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The BBC's Peter Morgan in Berlin
"There is no doubt that he broke the law"
 real 56k

Die Zeit newspaper's Robert Leicht
"The whole procedure did not deal with the question of whether he received secret funding"
 real 28k

The BBC's William Horsley
"For more than a year Kohl has defied the law"
 real 28k

Friday, 2 March, 2001, 12:11 GMT
Kohl charges dropped
Helmut Kohl in January 2000
Kohl was forced to resign as CDU honorary chairman
The former German Chancellor, Helmut Kohl, will not be prosecuted for accepting illegal political donations worth two million marks ($1m) while he was in office.

A court in Bonn agreed that prosecutors should abandon their 14-month investigation of Mr Kohl and the secret donations to his party, the Christian Democratic Union (CDU).

Mr Kohl will pay a fine of 300,000 marks ($142,000), but will not be left with a criminal record.

The scandal has blighted the reputation of one of Western Europe's longest-serving post-war leaders - the man who oversaw the reunification of Germany in 1990 - forcing him to resign as honorary chairman of the CDU.

Separate inquiry

Mr Kohl still faces a separate parliamentary inquiry as to whether the donations constituted bribes.

Helmut Kohl
Kohl paid back eight million marks
He admitted breaking rules on the funding of political parties, but rejected accusations that he accepted the donations in return for political favours.

Mr Kohl persistently refused to name the people who had given him the money - something which correspondents say fuelled the controversy further, and damaged both his own reputation and that of the CDU.

The party fell from power in 1998 when elections resulted in a coalition government of the Social Democratic Party (SPD) and the Green Party.

The impact of the scandal on the CDU's reputation is thought to have left it with little chance of recovering before general elections due next year.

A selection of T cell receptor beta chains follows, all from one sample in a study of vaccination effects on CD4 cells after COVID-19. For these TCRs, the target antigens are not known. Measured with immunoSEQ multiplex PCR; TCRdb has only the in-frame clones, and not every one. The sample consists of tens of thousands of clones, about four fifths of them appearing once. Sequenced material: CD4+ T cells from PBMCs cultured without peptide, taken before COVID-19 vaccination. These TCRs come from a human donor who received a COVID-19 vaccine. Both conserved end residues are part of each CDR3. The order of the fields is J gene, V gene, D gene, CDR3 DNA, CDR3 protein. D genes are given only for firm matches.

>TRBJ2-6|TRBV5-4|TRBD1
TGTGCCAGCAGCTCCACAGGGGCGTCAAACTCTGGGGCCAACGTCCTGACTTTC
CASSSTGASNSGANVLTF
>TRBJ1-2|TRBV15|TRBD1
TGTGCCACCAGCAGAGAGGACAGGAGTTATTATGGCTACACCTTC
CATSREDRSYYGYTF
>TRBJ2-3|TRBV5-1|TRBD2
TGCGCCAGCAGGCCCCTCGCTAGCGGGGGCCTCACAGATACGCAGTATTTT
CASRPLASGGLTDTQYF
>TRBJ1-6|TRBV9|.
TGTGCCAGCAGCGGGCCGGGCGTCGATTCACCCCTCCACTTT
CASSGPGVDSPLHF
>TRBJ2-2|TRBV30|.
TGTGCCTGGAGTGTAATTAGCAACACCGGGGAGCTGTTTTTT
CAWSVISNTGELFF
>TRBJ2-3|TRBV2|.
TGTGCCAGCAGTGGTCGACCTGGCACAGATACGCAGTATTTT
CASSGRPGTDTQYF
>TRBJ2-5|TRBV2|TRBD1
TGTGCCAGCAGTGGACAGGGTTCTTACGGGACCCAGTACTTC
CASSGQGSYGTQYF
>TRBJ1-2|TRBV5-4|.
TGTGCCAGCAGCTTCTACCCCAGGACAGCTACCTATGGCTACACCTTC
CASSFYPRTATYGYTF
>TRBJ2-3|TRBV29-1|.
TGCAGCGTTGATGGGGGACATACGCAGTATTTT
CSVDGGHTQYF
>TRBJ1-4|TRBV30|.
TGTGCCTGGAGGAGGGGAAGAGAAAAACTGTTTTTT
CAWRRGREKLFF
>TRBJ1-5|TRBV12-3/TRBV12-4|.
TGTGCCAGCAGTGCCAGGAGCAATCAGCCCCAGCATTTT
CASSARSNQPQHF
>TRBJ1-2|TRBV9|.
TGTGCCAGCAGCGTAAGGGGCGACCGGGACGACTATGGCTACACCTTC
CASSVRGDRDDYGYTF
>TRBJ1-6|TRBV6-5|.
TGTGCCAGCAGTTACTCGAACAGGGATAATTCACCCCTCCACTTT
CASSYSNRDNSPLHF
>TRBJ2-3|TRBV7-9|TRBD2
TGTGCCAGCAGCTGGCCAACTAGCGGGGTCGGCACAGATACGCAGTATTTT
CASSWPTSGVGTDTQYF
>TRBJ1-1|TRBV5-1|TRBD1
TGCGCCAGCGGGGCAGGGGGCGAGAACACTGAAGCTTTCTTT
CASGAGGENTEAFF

Lack of evidence

The investigation into Mr Kohl for a suspected offence of breach of trust was officially called off for lack of evidence.

Now he has bought his way out of the investigation

SPD secretary-general Franz Muentefering
The presiding judge said the decision had been taken because there was still no clear prospect of the case leading to a successful prosecution.

She added that the court questioned whether the costs and use of resources of the judiciary were justified in view of the circumstances.

The fine Mr Kohl is due to pay comes in addition to the eight million marks he raised from his own savings and from supporters to pay back the secret donations he had admitted, together with penalty payments imposed on his party.

SPD attack

The BBC's European Affairs correspondent William Horsley says that in German law a conviction for breach of trust can lead to a prison sentence but usually does not.

It is seen as a relatively minor offence because it applies to deception or other financial irregularities in which the victim is allied to the accused - in this case Helmut Kohl's own party.

The governing Social Democrats have accused Mr Kohl of dodging the criminal investigation and suggested that he had received favoured treatment from the courts.

"Helmut Kohl has stayed true to himself," said the party's secretary-general, Franz Muentefering.

"Now he has bought his way out of the investigation with DM300,000."

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